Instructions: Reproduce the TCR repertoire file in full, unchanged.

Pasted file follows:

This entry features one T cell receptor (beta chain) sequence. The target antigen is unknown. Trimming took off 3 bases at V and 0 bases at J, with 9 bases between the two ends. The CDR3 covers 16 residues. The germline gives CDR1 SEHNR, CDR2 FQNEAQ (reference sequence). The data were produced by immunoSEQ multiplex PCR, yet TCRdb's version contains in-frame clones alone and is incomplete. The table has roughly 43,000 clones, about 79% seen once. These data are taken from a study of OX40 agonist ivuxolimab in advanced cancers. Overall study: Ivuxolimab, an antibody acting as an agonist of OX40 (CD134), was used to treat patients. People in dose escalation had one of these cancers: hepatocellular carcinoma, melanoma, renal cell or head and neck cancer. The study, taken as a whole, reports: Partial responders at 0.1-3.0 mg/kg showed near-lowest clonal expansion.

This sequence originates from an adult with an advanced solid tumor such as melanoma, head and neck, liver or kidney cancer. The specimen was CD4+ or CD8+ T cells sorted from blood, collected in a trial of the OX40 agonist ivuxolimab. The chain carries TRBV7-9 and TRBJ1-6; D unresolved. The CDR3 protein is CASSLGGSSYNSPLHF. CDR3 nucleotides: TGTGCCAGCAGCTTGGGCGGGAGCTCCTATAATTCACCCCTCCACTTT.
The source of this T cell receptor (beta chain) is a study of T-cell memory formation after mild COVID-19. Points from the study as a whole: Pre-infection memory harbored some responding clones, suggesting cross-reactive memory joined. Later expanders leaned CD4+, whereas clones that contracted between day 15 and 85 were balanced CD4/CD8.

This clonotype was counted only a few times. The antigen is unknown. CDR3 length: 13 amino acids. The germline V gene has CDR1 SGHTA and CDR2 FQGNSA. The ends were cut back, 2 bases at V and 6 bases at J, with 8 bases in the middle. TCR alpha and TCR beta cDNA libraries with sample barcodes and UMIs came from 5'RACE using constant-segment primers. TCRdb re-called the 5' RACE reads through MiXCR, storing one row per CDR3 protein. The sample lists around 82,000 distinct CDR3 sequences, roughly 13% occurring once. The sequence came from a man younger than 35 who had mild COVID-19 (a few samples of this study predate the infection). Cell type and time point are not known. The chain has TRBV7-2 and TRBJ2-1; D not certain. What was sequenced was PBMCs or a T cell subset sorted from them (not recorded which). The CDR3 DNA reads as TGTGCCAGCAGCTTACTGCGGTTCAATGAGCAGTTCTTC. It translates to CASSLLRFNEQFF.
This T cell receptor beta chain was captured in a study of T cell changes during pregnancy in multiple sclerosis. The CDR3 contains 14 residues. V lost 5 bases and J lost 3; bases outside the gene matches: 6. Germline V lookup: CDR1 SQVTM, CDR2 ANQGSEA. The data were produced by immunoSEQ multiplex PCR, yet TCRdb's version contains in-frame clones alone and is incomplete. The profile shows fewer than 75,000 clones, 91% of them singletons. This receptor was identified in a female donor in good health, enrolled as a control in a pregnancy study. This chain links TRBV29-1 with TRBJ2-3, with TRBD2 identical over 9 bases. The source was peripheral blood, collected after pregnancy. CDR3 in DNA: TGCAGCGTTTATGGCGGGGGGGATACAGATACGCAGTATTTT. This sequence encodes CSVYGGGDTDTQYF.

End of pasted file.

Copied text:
This entry features one T cell receptor (beta chain) sequence. The target antigen is unknown. Trimming took off 3 bases at V and 0 bases at J, with 9 bases between the two ends. The CDR3 covers 16 residues. The germline gives CDR1 SEHNR, CDR2 FQNEAQ (reference sequence). The data were produced by immunoSEQ multiplex PCR, yet TCRdb's version contains in-frame clones alone and is incomplete. The table has roughly 43,000 clones, about 79% seen once. These data are taken from a study of OX40 agonist ivuxolimab in advanced cancers. Overall study: Ivuxolimab, an antibody acting as an agonist of OX40 (CD134), was used to treat patients. People in dose escalation had one of these cancers: hepatocellular carcinoma, melanoma, renal cell or head and neck cancer. The study, taken as a whole, reports: Partial responders at 0.1-3.0 mg/kg showed near-lowest clonal expansion.

This sequence originates from an adult with an advanced solid tumor such as melanoma, head and neck, liver or kidney cancer. The specimen was CD4+ or CD8+ T cells sorted from blood, collected in a trial of the OX40 agonist ivuxolimab. The chain carries TRBV7-9 and TRBJ1-6; D unresolved. The CDR3 protein is CASSLGGSSYNSPLHF. CDR3 nucleotides: TGTGCCAGCAGCTTGGGCGGGAGCTCCTATAATTCACCCCTCCACTTT.
The source of this T cell receptor (beta chain) is a study of T-cell memory formation after mild COVID-19. Points from the study as a whole: Pre-infection memory harbored some responding clones, suggesting cross-reactive memory joined. Later expanders leaned CD4+, whereas clones that contracted between day 15 and 85 were balanced CD4/CD8.

This clonotype was counted only a few times. The antigen is unknown. CDR3 length: 13 amino acids. The germline V gene has CDR1 SGHTA and CDR2 FQGNSA. The ends were cut back, 2 bases at V and 6 bases at J, with 8 bases in the middle. TCR alpha and TCR beta cDNA libraries with sample barcodes and UMIs came from 5'RACE using constant-segment primers. TCRdb re-called the 5' RACE reads through MiXCR, storing one row per CDR3 protein. The sample lists around 82,000 distinct CDR3 sequences, roughly 13% occurring once. The sequence came from a man younger than 35 who had mild COVID-19 (a few samples of this study predate the infection). Cell type and time point are not known. The chain has TRBV7-2 and TRBJ2-1; D not certain. What was sequenced was PBMCs or a T cell subset sorted from them (not recorded which). The CDR3 DNA reads as TGTGCCAGCAGCTTACTGCGGTTCAATGAGCAGTTCTTC. It translates to CASSLLRFNEQFF.
This T cell receptor beta chain was captured in a study of T cell changes during pregnancy in multiple sclerosis. The CDR3 contains 14 residues. V lost 5 bases and J lost 3; bases outside the gene matches: 6. Germline V lookup: CDR1 SQVTM, CDR2 ANQGSEA. The data were produced by immunoSEQ multiplex PCR, yet TCRdb's version contains in-frame clones alone and is incomplete. The profile shows fewer than 75,000 clones, 91% of them singletons. This receptor was identified in a female donor in good health, enrolled as a control in a pregnancy study. This chain links TRBV29-1 with TRBJ2-3, with TRBD2 identical over 9 bases. The source was peripheral blood, collected after pregnancy. CDR3 in DNA: TGCAGCGTTTATGGCGGGGGGGATACAGATACGCAGTATTTT. This sequence encodes CSVYGGGDTDTQYF.